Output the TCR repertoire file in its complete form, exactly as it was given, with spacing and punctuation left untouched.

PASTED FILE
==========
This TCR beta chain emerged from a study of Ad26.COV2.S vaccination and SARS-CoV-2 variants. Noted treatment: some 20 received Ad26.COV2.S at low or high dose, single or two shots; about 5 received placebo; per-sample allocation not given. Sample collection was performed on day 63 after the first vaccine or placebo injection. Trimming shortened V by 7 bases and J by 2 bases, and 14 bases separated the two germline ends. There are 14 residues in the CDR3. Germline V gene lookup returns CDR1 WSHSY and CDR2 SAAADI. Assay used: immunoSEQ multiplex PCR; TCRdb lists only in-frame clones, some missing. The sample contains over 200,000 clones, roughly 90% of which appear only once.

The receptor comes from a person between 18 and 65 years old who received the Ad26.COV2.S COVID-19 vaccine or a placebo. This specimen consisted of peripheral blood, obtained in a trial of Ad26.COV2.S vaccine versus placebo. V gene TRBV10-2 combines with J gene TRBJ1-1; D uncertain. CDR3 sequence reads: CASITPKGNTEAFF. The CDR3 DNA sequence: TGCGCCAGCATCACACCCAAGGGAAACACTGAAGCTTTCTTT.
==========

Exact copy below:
This TCR beta chain emerged from a study of Ad26.COV2.S vaccination and SARS-CoV-2 variants. Noted treatment: some 20 received Ad26.COV2.S at low or high dose, single or two shots; about 5 received placebo; per-sample allocation not given. Sample collection was performed on day 63 after the first vaccine or placebo injection. Trimming shortened V by 7 bases and J by 2 bases, and 14 bases separated the two germline ends. There are 14 residues in the CDR3. Germline V gene lookup returns CDR1 WSHSY and CDR2 SAAADI. Assay used: immunoSEQ multiplex PCR; TCRdb lists only in-frame clones, some missing. The sample contains over 200,000 clones, roughly 90% of which appear only once.

The receptor comes from a person between 18 and 65 years old who received the Ad26.COV2.S COVID-19 vaccine or a placebo. This specimen consisted of peripheral blood, obtained in a trial of Ad26.COV2.S vaccine versus placebo. V gene TRBV10-2 combines with J gene TRBJ1-1; D uncertain. CDR3 sequence reads: CASITPKGNTEAFF. The CDR3 DNA sequence: TGCGCCAGCATCACACCCAAGGGAAACACTGAAGCTTTCTTT.